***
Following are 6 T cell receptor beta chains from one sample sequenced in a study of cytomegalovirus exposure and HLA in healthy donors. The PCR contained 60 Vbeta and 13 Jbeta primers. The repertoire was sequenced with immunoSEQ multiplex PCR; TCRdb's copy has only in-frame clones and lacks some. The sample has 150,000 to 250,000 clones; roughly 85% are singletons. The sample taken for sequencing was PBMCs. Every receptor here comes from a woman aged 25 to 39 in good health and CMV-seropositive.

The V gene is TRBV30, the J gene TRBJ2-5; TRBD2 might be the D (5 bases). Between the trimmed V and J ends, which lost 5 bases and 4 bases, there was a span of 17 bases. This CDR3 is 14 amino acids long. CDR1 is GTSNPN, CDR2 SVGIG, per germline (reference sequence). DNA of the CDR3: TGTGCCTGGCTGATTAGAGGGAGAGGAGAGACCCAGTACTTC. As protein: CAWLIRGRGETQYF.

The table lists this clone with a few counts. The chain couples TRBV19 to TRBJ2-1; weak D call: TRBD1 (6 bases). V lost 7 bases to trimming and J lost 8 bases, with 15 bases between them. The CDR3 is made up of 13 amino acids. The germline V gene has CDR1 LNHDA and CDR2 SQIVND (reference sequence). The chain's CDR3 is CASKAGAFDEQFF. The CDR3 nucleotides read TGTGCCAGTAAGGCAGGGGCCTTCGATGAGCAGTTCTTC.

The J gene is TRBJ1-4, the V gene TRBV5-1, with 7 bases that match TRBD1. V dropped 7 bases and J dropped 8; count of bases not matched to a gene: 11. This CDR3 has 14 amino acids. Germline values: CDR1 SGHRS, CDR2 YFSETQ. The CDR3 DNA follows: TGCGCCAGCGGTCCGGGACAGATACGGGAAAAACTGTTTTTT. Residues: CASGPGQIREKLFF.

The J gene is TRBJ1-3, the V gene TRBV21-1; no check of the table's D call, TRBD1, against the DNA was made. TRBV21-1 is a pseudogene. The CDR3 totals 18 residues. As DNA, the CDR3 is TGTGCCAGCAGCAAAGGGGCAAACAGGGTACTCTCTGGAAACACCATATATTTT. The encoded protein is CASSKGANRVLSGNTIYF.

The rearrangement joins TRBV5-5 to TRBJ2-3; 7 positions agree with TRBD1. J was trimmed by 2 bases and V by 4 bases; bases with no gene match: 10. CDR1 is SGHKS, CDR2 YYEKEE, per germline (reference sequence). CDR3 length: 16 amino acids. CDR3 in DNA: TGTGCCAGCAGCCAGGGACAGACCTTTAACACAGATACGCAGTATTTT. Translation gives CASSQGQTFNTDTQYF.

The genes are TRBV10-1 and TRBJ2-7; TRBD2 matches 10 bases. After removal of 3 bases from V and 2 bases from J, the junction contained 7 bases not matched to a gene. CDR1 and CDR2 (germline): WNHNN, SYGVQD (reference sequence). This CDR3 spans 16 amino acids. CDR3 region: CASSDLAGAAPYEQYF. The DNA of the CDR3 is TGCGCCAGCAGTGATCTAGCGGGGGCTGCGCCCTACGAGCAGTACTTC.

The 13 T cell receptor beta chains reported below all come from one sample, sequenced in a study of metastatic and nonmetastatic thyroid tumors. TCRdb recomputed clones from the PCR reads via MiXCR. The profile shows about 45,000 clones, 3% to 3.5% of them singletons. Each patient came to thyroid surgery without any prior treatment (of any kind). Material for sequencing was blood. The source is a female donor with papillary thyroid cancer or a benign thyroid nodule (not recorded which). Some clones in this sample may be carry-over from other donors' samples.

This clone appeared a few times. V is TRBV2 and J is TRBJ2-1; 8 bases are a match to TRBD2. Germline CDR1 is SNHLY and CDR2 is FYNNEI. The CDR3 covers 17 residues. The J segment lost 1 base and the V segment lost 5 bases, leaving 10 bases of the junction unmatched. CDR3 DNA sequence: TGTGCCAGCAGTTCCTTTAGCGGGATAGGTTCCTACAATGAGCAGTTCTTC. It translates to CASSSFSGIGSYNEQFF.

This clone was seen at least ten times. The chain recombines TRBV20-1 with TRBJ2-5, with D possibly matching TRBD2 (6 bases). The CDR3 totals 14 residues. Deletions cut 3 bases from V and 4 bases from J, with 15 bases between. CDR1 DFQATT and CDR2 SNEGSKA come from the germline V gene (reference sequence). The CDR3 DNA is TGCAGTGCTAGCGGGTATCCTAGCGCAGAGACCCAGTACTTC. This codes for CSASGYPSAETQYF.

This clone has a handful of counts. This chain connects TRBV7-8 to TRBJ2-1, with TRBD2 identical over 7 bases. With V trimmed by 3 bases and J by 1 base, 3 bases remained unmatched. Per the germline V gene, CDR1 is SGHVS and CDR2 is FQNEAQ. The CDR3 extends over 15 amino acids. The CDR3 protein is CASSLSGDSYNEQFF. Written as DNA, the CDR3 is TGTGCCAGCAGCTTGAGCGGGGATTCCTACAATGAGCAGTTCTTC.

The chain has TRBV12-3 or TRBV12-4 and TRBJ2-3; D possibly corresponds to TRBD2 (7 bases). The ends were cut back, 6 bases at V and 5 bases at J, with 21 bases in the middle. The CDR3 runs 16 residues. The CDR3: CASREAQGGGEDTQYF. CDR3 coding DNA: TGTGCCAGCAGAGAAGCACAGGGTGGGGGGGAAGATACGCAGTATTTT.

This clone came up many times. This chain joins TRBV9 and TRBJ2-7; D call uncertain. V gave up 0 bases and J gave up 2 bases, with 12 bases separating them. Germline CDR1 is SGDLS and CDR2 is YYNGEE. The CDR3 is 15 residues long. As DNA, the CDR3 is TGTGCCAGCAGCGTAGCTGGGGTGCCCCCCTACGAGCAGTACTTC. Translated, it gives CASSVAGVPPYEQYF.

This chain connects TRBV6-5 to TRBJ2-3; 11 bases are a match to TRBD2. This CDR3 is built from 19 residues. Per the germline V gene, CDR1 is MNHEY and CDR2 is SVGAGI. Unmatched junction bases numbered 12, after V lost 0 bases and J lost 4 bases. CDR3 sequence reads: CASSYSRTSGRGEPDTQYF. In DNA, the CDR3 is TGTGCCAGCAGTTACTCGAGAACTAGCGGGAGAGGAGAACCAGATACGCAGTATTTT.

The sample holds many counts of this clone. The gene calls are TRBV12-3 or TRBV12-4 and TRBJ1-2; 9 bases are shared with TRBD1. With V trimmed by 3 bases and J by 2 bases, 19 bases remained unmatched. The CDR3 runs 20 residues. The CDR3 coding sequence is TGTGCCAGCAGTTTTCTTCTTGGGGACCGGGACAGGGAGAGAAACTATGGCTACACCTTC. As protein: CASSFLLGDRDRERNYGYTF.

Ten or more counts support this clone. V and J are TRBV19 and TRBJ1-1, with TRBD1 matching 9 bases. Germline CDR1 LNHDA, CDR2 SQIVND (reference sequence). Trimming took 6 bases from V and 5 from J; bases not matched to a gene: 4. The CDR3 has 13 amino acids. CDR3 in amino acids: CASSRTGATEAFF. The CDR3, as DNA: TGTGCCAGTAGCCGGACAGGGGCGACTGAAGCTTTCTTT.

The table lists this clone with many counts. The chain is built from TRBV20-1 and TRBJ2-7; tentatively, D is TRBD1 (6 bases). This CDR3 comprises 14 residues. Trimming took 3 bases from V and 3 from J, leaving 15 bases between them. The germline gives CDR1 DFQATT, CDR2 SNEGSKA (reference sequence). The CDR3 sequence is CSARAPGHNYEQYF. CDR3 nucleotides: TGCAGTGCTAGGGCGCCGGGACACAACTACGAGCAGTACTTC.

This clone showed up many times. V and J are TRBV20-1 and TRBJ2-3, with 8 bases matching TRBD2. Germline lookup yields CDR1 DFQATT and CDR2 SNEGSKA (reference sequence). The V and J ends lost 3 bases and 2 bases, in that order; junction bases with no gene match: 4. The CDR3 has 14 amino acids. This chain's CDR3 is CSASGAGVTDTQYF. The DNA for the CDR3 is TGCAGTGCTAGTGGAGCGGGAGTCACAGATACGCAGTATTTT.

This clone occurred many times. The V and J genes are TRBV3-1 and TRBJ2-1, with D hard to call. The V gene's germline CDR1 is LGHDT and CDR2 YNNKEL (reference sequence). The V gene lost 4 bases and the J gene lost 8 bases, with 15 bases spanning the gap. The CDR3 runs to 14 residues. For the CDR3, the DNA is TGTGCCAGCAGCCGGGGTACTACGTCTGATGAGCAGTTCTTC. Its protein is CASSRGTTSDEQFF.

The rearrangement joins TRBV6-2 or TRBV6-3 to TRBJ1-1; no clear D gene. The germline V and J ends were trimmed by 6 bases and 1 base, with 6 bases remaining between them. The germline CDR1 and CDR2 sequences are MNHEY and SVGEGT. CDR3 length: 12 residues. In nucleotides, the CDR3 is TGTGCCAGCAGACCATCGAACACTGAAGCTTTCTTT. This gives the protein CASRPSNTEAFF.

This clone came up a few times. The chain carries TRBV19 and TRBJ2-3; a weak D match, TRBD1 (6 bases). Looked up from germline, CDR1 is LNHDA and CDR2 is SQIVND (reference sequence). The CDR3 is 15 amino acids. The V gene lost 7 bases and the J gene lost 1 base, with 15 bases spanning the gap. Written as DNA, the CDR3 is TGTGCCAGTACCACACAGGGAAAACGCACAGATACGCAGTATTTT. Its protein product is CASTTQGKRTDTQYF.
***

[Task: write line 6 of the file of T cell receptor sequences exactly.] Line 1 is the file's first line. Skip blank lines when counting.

The rearrangement joins TRBV5-5 to TRBJ2-3; 7 positions agree with TRBD1. J was trimmed by 2 bases and V by 4 bases; bases with no gene match: 10. CDR1 is SGHKS, CDR2 YYEKEE, per germline (reference sequence). CDR3 length: 16 amino acids. CDR3 in DNA: TGTGCCAGCAGCCAGGGACAGACCTTTAACACAGATACGCAGTATTTT. Translation gives CASSQGQTFNTDTQYF.